St. Paul Fire & Marine v. Advanced Interventional, 824 F. Supp. 583 (E.D. Va. 1993)

US District Court for the Eastern District of Virginia - 824 F. Supp. 583 (E.D. Va. 1993)
June 22, 1993

824 F. Supp. 583 (1993)


Civ. No. 92-1634-A.

United States District Court, E.D. Virginia, Alexandria Division.

June 22, 1993.

*584 Daniel W. Cotter, Fairfax, VA, and Bethany K. Culp and Jeffrey J. Bouslog, Oppenheimer Wolff & Donnelly, Saint Paul, MN, for plaintiff.

Liam O'Grady, Finnegan, Henderson, Farabow, Garrett & Dunner, Washington, DC, and David A. Gauntlett, Callahan & Gauntlett, Irvine, CA, for defendant.


ELLIS, District Judge.

In this declaratory judgment action concerning coverage of a general liability insurance policy, the question presented is whether, under California law, patent infringement and inducement to infringe constitute "advertising injury" within the meaning of the policy. For the reasons that follow, the Court concludes that they do not.


Plaintiff, St. Paul Fire and Marine Insurance Company ("St. Paul"), seeks a declaration concerning its duty to defend and/or indemnify its insured, the defendant Advanced Interventional Systems, Inc. ("AIS"), with respect to a patent infringement claim brought against AIS by Pillco Limited Partnership ("Pillco"). On May 11, 1992, Pillco filed a complaint against AIS claiming that a laser angioplasty device manufactured by AIS infringed on certain patents held by Pillco and that AIS had induced patent infringement by causing others to use the devices. The jury found in favor of Pillco, and AIS appealed. The dispute was settled prior to resolution of the appeal. St. Paul refused to defend or indemnify AIS in the action, taking the position that claims for patent infringement and inducement to infringe the patents were not covered by the St. Paul commercial general liability policy purchased by AIS. The matter is before the Court on cross-motions for summary judgment.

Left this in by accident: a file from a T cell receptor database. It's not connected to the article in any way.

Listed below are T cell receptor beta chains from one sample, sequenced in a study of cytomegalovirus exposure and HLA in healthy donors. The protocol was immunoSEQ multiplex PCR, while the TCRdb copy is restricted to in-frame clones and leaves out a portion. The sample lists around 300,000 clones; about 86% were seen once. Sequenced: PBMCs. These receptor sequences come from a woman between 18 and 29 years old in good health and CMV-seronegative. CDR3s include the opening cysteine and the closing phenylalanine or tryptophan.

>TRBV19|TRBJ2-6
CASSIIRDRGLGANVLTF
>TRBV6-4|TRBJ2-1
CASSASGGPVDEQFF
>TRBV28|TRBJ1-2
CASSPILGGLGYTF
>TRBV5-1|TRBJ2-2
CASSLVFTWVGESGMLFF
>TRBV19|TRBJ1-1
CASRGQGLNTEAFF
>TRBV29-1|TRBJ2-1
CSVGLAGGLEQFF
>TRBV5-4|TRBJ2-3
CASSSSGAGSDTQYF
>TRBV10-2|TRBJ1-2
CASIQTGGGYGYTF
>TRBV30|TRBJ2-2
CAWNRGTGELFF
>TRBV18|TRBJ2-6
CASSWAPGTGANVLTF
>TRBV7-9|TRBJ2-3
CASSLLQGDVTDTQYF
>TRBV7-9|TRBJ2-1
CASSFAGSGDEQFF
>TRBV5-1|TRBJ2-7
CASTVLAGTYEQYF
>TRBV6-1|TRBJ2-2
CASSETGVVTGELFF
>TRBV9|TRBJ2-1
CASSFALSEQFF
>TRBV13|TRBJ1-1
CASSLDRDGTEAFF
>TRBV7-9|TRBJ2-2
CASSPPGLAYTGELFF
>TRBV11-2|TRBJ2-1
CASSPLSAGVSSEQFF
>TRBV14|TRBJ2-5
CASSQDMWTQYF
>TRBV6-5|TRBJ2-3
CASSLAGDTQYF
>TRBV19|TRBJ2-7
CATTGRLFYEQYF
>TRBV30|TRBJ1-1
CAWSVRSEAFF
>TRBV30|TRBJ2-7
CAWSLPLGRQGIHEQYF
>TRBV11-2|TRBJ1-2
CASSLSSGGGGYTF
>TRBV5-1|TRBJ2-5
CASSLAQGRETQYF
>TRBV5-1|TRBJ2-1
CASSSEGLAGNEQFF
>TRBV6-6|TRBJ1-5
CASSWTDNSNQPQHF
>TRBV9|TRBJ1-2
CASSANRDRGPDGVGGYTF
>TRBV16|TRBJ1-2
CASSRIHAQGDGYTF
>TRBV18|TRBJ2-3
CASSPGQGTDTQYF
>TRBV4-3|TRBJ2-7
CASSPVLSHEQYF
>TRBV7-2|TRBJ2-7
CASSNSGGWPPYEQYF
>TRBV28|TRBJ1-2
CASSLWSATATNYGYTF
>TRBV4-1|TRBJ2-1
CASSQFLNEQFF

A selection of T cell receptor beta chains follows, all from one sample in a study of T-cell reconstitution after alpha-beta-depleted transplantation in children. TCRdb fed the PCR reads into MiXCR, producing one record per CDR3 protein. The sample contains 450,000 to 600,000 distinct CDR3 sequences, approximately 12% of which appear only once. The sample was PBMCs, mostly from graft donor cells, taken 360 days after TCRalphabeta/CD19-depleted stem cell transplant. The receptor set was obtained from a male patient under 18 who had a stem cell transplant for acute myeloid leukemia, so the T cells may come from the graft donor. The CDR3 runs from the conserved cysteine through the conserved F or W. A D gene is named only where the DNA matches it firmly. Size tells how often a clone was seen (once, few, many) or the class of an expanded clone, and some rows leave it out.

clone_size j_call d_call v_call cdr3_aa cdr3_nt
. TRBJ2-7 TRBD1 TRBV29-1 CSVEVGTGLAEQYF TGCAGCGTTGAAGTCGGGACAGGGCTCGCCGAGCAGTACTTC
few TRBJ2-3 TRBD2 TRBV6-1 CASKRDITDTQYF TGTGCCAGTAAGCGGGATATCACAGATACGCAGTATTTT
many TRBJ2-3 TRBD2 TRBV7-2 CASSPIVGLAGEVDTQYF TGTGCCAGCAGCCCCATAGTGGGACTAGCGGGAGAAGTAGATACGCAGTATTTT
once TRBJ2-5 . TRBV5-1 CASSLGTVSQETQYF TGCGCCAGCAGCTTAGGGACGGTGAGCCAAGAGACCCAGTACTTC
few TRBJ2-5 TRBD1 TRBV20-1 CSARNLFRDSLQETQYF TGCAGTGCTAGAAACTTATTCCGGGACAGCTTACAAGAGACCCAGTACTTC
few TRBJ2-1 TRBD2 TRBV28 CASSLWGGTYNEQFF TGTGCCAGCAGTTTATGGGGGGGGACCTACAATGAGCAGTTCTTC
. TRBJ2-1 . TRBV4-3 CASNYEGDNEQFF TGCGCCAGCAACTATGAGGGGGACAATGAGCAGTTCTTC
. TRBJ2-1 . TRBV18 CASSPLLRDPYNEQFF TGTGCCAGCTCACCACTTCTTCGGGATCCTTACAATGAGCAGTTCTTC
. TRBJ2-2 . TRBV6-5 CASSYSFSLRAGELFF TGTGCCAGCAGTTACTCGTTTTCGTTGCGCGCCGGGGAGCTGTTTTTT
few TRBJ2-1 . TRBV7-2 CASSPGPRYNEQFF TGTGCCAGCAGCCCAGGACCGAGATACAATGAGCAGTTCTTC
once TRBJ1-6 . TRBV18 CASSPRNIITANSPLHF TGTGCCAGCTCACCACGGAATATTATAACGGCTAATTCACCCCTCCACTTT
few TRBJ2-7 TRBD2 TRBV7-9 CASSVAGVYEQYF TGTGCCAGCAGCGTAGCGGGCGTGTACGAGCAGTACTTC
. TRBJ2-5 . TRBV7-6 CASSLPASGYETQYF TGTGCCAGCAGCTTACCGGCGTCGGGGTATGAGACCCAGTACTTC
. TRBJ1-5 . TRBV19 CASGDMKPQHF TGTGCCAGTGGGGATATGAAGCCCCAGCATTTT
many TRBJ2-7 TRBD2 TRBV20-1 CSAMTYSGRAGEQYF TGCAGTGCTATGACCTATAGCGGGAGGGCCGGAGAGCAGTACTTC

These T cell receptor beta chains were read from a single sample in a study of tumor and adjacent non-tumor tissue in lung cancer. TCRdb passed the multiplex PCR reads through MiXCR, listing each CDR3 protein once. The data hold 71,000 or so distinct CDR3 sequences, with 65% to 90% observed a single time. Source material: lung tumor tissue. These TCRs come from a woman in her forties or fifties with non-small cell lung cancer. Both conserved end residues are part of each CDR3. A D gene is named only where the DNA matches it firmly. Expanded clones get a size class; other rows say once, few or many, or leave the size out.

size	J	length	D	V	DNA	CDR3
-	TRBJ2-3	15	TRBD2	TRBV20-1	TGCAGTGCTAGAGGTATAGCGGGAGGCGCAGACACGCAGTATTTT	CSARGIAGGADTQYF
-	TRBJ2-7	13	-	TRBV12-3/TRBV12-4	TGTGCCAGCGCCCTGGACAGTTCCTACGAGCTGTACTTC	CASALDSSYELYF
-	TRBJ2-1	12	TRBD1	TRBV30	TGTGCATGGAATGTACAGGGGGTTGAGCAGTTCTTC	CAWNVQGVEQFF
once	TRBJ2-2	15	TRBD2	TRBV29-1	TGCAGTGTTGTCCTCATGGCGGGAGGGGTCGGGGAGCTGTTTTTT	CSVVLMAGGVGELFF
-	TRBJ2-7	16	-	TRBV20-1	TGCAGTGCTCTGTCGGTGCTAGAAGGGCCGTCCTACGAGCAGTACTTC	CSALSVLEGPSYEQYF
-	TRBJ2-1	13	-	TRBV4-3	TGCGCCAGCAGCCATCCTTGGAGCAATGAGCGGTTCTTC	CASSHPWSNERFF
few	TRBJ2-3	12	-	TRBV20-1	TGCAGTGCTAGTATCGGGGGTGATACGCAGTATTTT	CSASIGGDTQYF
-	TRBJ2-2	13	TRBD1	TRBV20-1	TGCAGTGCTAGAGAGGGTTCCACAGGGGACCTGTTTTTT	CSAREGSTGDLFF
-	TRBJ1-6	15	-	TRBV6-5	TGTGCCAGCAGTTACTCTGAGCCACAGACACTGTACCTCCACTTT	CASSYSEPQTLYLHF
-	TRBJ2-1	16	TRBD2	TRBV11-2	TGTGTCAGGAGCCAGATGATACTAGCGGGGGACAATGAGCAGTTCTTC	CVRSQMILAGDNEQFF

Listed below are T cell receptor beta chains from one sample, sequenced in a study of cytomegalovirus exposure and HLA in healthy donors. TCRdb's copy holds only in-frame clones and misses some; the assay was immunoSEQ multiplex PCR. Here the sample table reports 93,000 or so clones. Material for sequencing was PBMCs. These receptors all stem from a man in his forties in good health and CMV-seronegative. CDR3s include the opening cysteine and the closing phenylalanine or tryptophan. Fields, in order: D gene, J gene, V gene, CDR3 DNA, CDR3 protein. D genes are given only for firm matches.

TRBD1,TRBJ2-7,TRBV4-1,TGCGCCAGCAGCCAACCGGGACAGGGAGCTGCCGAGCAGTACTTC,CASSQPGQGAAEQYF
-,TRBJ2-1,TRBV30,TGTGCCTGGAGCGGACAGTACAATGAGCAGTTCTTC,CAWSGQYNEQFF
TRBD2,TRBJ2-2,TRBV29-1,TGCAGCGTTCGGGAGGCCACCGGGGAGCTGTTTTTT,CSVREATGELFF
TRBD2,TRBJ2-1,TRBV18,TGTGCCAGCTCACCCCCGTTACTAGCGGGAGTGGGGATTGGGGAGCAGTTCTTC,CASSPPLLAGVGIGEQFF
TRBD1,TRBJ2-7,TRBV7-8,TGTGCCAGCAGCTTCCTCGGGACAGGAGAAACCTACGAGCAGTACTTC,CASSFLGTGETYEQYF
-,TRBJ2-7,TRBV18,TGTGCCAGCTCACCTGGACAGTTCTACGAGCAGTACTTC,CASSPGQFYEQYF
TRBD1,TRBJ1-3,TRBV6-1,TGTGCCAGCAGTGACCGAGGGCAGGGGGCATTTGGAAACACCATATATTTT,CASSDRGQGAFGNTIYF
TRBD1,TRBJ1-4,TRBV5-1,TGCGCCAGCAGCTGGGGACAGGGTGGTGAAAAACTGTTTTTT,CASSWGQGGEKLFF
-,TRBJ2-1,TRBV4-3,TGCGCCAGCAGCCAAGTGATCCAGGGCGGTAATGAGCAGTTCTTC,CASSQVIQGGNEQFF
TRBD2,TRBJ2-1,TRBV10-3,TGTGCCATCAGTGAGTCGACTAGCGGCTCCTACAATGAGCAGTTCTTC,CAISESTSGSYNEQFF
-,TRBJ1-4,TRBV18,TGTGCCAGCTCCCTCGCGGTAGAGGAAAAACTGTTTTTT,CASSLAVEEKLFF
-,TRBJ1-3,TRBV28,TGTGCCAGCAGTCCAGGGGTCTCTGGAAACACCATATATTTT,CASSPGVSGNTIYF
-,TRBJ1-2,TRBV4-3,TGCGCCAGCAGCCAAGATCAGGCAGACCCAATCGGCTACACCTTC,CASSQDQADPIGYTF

The threshold issue is the choice of governing law. Because this is a diversity dispute, Klaxon Co. v. Stentor Electric Mfg. Co., 313 U.S. 487, 61 S. Ct. 1020, 85 L. Ed. 1477 (1941), requires the application of Virginia's choice of law rules, which, in the circumstances, require application of California substantive law, because the insurance policy at issue was negotiated, paid for and issued exclusively in California. See Woodson v. Celina Mut. Ins. Co., 211 Va. 423, 177 S.E.2d 610 (1970) (interpretation of contracts governed by the law of the place where the contract was made, absent an express intention of the parties to the contrary).

The St. Paul insurance policy provides coverage for "advertising injury" or "personal injury." AIS contends that both categories of injury, as defined by the policy, are applicable in the instant case.


"Advertising injury" is defined by the general liability insurance policy as:

Injury caused by any of the following offenses that result from the advertising of your products or work:
• libel or slander
• written or spoken material made public which belittles the products or work of others
• written or spoken material made public which violates an individual's right of privacy
• unauthorized taking of advertising ideas or style of doing business
• infringement of copyright, title or slogan

*585 By its plain terms, this definition is not met unless there first exists one of the five predicate offenses, namely (1) libel or slander, (2) product belittlement, (3) violation of individual privacy, (4) unauthorized taking of advertising or style of doing business, or (5) infringement of copyright, title or slogan. If one of these predicate offenses exists, then a second condition must be found to exist, namely the injury caused by the predicate offense must result from advertising. Of course, if no predicate offense exists, then the inquiry ends; there can be no advertising injury. That is precisely the result here because Pillco's patent infringement and inducement to infringe claims do not involve any predicate offense.